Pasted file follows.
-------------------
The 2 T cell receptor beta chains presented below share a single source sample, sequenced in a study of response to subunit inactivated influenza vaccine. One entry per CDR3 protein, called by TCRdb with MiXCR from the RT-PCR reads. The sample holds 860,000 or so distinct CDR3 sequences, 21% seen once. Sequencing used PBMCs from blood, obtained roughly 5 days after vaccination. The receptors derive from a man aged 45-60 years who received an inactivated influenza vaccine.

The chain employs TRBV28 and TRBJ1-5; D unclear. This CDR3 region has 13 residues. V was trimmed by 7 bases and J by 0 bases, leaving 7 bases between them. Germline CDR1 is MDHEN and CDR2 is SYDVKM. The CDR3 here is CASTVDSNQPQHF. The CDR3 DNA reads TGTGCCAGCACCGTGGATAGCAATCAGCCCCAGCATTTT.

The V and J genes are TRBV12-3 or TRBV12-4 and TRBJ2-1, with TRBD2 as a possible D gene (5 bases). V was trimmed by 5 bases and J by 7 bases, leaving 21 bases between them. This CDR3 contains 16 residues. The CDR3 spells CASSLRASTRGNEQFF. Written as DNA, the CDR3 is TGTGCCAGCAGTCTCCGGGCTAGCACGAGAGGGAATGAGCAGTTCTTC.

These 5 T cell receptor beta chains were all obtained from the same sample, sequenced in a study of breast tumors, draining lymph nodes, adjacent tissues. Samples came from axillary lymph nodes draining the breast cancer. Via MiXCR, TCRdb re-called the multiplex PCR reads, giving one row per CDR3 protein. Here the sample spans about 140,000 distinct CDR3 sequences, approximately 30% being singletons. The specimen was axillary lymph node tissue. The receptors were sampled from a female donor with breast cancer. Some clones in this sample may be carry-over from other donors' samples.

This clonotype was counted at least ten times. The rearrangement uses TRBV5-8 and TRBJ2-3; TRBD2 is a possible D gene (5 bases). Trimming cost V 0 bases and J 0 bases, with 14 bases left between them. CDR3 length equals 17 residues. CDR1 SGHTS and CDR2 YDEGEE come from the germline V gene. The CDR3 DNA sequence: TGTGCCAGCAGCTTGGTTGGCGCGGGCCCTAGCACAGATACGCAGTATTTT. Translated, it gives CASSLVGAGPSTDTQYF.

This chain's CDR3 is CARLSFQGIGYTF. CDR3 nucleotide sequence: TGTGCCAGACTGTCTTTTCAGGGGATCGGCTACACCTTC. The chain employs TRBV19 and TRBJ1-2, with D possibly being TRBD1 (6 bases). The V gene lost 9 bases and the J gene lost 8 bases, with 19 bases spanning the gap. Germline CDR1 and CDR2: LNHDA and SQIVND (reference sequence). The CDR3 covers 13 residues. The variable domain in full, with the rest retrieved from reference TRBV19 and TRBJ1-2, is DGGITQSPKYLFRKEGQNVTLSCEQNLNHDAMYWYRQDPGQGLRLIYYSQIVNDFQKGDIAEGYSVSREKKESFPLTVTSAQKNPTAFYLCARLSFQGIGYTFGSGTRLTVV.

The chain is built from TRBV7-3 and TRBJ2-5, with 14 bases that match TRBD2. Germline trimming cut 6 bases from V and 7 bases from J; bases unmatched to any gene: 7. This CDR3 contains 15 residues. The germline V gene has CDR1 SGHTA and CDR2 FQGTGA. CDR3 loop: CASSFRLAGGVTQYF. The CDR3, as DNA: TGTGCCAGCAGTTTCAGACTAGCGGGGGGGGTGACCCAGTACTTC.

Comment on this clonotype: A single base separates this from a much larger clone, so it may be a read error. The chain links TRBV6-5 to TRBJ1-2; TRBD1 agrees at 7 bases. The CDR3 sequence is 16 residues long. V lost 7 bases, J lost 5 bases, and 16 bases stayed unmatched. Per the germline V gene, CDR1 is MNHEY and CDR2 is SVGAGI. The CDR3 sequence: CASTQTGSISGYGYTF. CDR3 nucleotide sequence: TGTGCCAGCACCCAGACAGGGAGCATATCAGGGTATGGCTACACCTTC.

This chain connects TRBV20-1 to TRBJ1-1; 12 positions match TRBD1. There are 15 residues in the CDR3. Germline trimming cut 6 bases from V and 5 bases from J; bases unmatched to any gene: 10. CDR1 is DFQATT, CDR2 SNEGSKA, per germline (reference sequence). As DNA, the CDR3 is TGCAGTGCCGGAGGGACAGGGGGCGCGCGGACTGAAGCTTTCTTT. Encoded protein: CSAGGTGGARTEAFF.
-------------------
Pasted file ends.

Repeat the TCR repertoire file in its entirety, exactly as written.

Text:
The 2 T cell receptor beta chains presented below share a single source sample, sequenced in a study of response to subunit inactivated influenza vaccine. One entry per CDR3 protein, called by TCRdb with MiXCR from the RT-PCR reads. The sample holds 860,000 or so distinct CDR3 sequences, 21% seen once. Sequencing used PBMCs from blood, obtained roughly 5 days after vaccination. The receptors derive from a man aged 45-60 years who received an inactivated influenza vaccine.

The chain employs TRBV28 and TRBJ1-5; D unclear. This CDR3 region has 13 residues. V was trimmed by 7 bases and J by 0 bases, leaving 7 bases between them. Germline CDR1 is MDHEN and CDR2 is SYDVKM. The CDR3 here is CASTVDSNQPQHF. The CDR3 DNA reads TGTGCCAGCACCGTGGATAGCAATCAGCCCCAGCATTTT.

The V and J genes are TRBV12-3 or TRBV12-4 and TRBJ2-1, with TRBD2 as a possible D gene (5 bases). V was trimmed by 5 bases and J by 7 bases, leaving 21 bases between them. This CDR3 contains 16 residues. The CDR3 spells CASSLRASTRGNEQFF. Written as DNA, the CDR3 is TGTGCCAGCAGTCTCCGGGCTAGCACGAGAGGGAATGAGCAGTTCTTC.

These 5 T cell receptor beta chains were all obtained from the same sample, sequenced in a study of breast tumors, draining lymph nodes, adjacent tissues. Samples came from axillary lymph nodes draining the breast cancer. Via MiXCR, TCRdb re-called the multiplex PCR reads, giving one row per CDR3 protein. Here the sample spans about 140,000 distinct CDR3 sequences, approximately 30% being singletons. The specimen was axillary lymph node tissue. The receptors were sampled from a female donor with breast cancer. Some clones in this sample may be carry-over from other donors' samples.

This clonotype was counted at least ten times. The rearrangement uses TRBV5-8 and TRBJ2-3; TRBD2 is a possible D gene (5 bases). Trimming cost V 0 bases and J 0 bases, with 14 bases left between them. CDR3 length equals 17 residues. CDR1 SGHTS and CDR2 YDEGEE come from the germline V gene. The CDR3 DNA sequence: TGTGCCAGCAGCTTGGTTGGCGCGGGCCCTAGCACAGATACGCAGTATTTT. Translated, it gives CASSLVGAGPSTDTQYF.

This chain's CDR3 is CARLSFQGIGYTF. CDR3 nucleotide sequence: TGTGCCAGACTGTCTTTTCAGGGGATCGGCTACACCTTC. The chain employs TRBV19 and TRBJ1-2, with D possibly being TRBD1 (6 bases). The V gene lost 9 bases and the J gene lost 8 bases, with 19 bases spanning the gap. Germline CDR1 and CDR2: LNHDA and SQIVND (reference sequence). The CDR3 covers 13 residues. The variable domain in full, with the rest retrieved from reference TRBV19 and TRBJ1-2, is DGGITQSPKYLFRKEGQNVTLSCEQNLNHDAMYWYRQDPGQGLRLIYYSQIVNDFQKGDIAEGYSVSREKKESFPLTVTSAQKNPTAFYLCARLSFQGIGYTFGSGTRLTVV.

The chain is built from TRBV7-3 and TRBJ2-5, with 14 bases that match TRBD2. Germline trimming cut 6 bases from V and 7 bases from J; bases unmatched to any gene: 7. This CDR3 contains 15 residues. The germline V gene has CDR1 SGHTA and CDR2 FQGTGA. CDR3 loop: CASSFRLAGGVTQYF. The CDR3, as DNA: TGTGCCAGCAGTTTCAGACTAGCGGGGGGGGTGACCCAGTACTTC.

Comment on this clonotype: A single base separates this from a much larger clone, so it may be a read error. The chain links TRBV6-5 to TRBJ1-2; TRBD1 agrees at 7 bases. The CDR3 sequence is 16 residues long. V lost 7 bases, J lost 5 bases, and 16 bases stayed unmatched. Per the germline V gene, CDR1 is MNHEY and CDR2 is SVGAGI. The CDR3 sequence: CASTQTGSISGYGYTF. CDR3 nucleotide sequence: TGTGCCAGCACCCAGACAGGGAGCATATCAGGGTATGGCTACACCTTC.

This chain connects TRBV20-1 to TRBJ1-1; 12 positions match TRBD1. There are 15 residues in the CDR3. Germline trimming cut 6 bases from V and 5 bases from J; bases unmatched to any gene: 10. CDR1 is DFQATT, CDR2 SNEGSKA, per germline (reference sequence). As DNA, the CDR3 is TGCAGTGCCGGAGGGACAGGGGGCGCGCGGACTGAAGCTTTCTTT. Encoded protein: CSAGGTGGARTEAFF.